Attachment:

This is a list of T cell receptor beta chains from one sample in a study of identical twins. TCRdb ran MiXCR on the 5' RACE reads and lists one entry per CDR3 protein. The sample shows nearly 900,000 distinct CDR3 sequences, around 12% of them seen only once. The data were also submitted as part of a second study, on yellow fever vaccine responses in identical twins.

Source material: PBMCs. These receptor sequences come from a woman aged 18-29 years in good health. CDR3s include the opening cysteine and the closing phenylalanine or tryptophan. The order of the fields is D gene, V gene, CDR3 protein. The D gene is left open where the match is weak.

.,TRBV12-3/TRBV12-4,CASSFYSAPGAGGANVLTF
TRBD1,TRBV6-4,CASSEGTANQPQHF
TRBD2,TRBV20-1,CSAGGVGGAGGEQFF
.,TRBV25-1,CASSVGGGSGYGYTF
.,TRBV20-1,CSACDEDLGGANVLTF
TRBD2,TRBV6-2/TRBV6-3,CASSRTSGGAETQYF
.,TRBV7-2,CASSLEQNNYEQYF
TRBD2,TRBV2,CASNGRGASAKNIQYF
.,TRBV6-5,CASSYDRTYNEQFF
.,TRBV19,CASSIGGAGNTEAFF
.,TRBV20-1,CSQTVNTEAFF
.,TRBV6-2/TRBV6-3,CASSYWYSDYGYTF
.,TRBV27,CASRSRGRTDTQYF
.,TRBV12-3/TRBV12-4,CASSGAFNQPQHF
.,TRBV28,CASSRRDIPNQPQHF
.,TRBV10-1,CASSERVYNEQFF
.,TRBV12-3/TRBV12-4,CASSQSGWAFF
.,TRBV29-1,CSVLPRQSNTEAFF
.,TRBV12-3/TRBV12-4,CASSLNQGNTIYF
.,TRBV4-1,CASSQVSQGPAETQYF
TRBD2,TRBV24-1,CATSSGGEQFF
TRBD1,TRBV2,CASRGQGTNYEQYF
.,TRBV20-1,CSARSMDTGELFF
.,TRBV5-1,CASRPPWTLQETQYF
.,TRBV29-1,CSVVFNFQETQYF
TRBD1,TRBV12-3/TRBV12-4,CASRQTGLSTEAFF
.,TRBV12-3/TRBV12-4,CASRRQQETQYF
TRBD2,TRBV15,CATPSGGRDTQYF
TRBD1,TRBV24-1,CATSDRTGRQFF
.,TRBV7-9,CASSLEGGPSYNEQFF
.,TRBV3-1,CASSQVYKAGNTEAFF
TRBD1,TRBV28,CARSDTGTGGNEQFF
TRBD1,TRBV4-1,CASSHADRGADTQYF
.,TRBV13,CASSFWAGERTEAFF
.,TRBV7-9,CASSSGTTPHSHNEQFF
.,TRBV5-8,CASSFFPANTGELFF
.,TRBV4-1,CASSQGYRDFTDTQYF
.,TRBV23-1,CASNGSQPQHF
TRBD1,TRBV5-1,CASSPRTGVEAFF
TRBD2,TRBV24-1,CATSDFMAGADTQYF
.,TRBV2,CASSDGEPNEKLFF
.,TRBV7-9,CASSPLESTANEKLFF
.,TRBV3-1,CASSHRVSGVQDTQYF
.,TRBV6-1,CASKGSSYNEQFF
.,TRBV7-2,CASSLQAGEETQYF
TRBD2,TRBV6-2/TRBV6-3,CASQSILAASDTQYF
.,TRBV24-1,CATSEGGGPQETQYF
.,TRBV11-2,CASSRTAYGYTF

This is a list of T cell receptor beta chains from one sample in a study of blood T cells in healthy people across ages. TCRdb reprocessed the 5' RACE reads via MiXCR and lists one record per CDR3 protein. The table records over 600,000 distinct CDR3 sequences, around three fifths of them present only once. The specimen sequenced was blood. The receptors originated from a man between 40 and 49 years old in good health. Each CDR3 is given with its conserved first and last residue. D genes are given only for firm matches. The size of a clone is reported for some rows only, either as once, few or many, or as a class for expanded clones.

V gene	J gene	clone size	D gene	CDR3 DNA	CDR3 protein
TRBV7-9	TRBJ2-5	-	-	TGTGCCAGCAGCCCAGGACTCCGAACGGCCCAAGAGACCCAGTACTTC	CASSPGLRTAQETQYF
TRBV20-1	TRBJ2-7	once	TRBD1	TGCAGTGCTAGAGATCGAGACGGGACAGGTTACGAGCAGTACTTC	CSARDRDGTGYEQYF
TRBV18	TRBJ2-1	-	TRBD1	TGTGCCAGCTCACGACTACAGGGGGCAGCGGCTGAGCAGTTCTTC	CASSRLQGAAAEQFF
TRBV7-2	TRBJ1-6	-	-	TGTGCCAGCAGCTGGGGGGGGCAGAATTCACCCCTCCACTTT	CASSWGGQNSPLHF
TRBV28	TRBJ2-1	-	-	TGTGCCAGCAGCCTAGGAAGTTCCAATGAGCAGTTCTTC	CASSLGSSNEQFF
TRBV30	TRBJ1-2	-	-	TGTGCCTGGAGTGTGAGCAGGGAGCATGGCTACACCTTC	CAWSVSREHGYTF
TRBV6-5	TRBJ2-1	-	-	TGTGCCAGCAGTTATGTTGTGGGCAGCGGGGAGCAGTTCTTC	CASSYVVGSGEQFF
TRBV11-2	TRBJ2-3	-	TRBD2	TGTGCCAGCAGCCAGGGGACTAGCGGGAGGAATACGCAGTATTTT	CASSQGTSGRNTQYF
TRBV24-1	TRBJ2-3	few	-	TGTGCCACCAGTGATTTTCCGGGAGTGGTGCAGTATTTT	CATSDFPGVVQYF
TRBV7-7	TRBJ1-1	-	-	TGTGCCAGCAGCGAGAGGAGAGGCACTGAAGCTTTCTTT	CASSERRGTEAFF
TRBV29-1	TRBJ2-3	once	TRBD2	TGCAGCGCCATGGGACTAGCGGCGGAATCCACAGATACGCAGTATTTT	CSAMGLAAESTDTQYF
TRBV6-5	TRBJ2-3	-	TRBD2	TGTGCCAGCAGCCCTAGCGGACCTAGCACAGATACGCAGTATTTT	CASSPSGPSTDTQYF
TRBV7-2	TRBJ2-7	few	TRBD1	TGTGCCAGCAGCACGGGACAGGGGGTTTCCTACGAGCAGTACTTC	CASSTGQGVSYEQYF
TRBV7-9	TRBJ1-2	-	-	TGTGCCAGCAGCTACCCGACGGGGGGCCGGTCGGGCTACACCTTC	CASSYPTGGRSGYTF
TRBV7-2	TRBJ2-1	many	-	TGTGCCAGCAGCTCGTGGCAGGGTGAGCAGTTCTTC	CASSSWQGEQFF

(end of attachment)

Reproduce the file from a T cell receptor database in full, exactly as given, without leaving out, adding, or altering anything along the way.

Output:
This is a list of T cell receptor beta chains from one sample in a study of identical twins. TCRdb ran MiXCR on the 5' RACE reads and lists one entry per CDR3 protein. The sample shows nearly 900,000 distinct CDR3 sequences, around 12% of them seen only once. The data were also submitted as part of a second study, on yellow fever vaccine responses in identical twins.

Source material: PBMCs. These receptor sequences come from a woman aged 18-29 years in good health. CDR3s include the opening cysteine and the closing phenylalanine or tryptophan. The order of the fields is D gene, V gene, CDR3 protein. The D gene is left open where the match is weak.

.,TRBV12-3/TRBV12-4,CASSFYSAPGAGGANVLTF
TRBD1,TRBV6-4,CASSEGTANQPQHF
TRBD2,TRBV20-1,CSAGGVGGAGGEQFF
.,TRBV25-1,CASSVGGGSGYGYTF
.,TRBV20-1,CSACDEDLGGANVLTF
TRBD2,TRBV6-2/TRBV6-3,CASSRTSGGAETQYF
.,TRBV7-2,CASSLEQNNYEQYF
TRBD2,TRBV2,CASNGRGASAKNIQYF
.,TRBV6-5,CASSYDRTYNEQFF
.,TRBV19,CASSIGGAGNTEAFF
.,TRBV20-1,CSQTVNTEAFF
.,TRBV6-2/TRBV6-3,CASSYWYSDYGYTF
.,TRBV27,CASRSRGRTDTQYF
.,TRBV12-3/TRBV12-4,CASSGAFNQPQHF
.,TRBV28,CASSRRDIPNQPQHF
.,TRBV10-1,CASSERVYNEQFF
.,TRBV12-3/TRBV12-4,CASSQSGWAFF
.,TRBV29-1,CSVLPRQSNTEAFF
.,TRBV12-3/TRBV12-4,CASSLNQGNTIYF
.,TRBV4-1,CASSQVSQGPAETQYF
TRBD2,TRBV24-1,CATSSGGEQFF
TRBD1,TRBV2,CASRGQGTNYEQYF
.,TRBV20-1,CSARSMDTGELFF
.,TRBV5-1,CASRPPWTLQETQYF
.,TRBV29-1,CSVVFNFQETQYF
TRBD1,TRBV12-3/TRBV12-4,CASRQTGLSTEAFF
.,TRBV12-3/TRBV12-4,CASRRQQETQYF
TRBD2,TRBV15,CATPSGGRDTQYF
TRBD1,TRBV24-1,CATSDRTGRQFF
.,TRBV7-9,CASSLEGGPSYNEQFF
.,TRBV3-1,CASSQVYKAGNTEAFF
TRBD1,TRBV28,CARSDTGTGGNEQFF
TRBD1,TRBV4-1,CASSHADRGADTQYF
.,TRBV13,CASSFWAGERTEAFF
.,TRBV7-9,CASSSGTTPHSHNEQFF
.,TRBV5-8,CASSFFPANTGELFF
.,TRBV4-1,CASSQGYRDFTDTQYF
.,TRBV23-1,CASNGSQPQHF
TRBD1,TRBV5-1,CASSPRTGVEAFF
TRBD2,TRBV24-1,CATSDFMAGADTQYF
.,TRBV2,CASSDGEPNEKLFF
.,TRBV7-9,CASSPLESTANEKLFF
.,TRBV3-1,CASSHRVSGVQDTQYF
.,TRBV6-1,CASKGSSYNEQFF
.,TRBV7-2,CASSLQAGEETQYF
TRBD2,TRBV6-2/TRBV6-3,CASQSILAASDTQYF
.,TRBV24-1,CATSEGGGPQETQYF
.,TRBV11-2,CASSRTAYGYTF

This is a list of T cell receptor beta chains from one sample in a study of blood T cells in healthy people across ages. TCRdb reprocessed the 5' RACE reads via MiXCR and lists one record per CDR3 protein. The table records over 600,000 distinct CDR3 sequences, around three fifths of them present only once. The specimen sequenced was blood. The receptors originated from a man between 40 and 49 years old in good health. Each CDR3 is given with its conserved first and last residue. D genes are given only for firm matches. The size of a clone is reported for some rows only, either as once, few or many, or as a class for expanded clones.

V gene	J gene	clone size	D gene	CDR3 DNA	CDR3 protein
TRBV7-9	TRBJ2-5	-	-	TGTGCCAGCAGCCCAGGACTCCGAACGGCCCAAGAGACCCAGTACTTC	CASSPGLRTAQETQYF
TRBV20-1	TRBJ2-7	once	TRBD1	TGCAGTGCTAGAGATCGAGACGGGACAGGTTACGAGCAGTACTTC	CSARDRDGTGYEQYF
TRBV18	TRBJ2-1	-	TRBD1	TGTGCCAGCTCACGACTACAGGGGGCAGCGGCTGAGCAGTTCTTC	CASSRLQGAAAEQFF
TRBV7-2	TRBJ1-6	-	-	TGTGCCAGCAGCTGGGGGGGGCAGAATTCACCCCTCCACTTT	CASSWGGQNSPLHF
TRBV28	TRBJ2-1	-	-	TGTGCCAGCAGCCTAGGAAGTTCCAATGAGCAGTTCTTC	CASSLGSSNEQFF
TRBV30	TRBJ1-2	-	-	TGTGCCTGGAGTGTGAGCAGGGAGCATGGCTACACCTTC	CAWSVSREHGYTF
TRBV6-5	TRBJ2-1	-	-	TGTGCCAGCAGTTATGTTGTGGGCAGCGGGGAGCAGTTCTTC	CASSYVVGSGEQFF
TRBV11-2	TRBJ2-3	-	TRBD2	TGTGCCAGCAGCCAGGGGACTAGCGGGAGGAATACGCAGTATTTT	CASSQGTSGRNTQYF
TRBV24-1	TRBJ2-3	few	-	TGTGCCACCAGTGATTTTCCGGGAGTGGTGCAGTATTTT	CATSDFPGVVQYF
TRBV7-7	TRBJ1-1	-	-	TGTGCCAGCAGCGAGAGGAGAGGCACTGAAGCTTTCTTT	CASSERRGTEAFF
TRBV29-1	TRBJ2-3	once	TRBD2	TGCAGCGCCATGGGACTAGCGGCGGAATCCACAGATACGCAGTATTTT	CSAMGLAAESTDTQYF
TRBV6-5	TRBJ2-3	-	TRBD2	TGTGCCAGCAGCCCTAGCGGACCTAGCACAGATACGCAGTATTTT	CASSPSGPSTDTQYF
TRBV7-2	TRBJ2-7	few	TRBD1	TGTGCCAGCAGCACGGGACAGGGGGTTTCCTACGAGCAGTACTTC	CASSTGQGVSYEQYF
TRBV7-9	TRBJ1-2	-	-	TGTGCCAGCAGCTACCCGACGGGGGGCCGGTCGGGCTACACCTTC	CASSYPTGGRSGYTF
TRBV7-2	TRBJ2-1	many	-	TGTGCCAGCAGCTCGTGGCAGGGTGAGCAGTTCTTC	CASSSWQGEQFF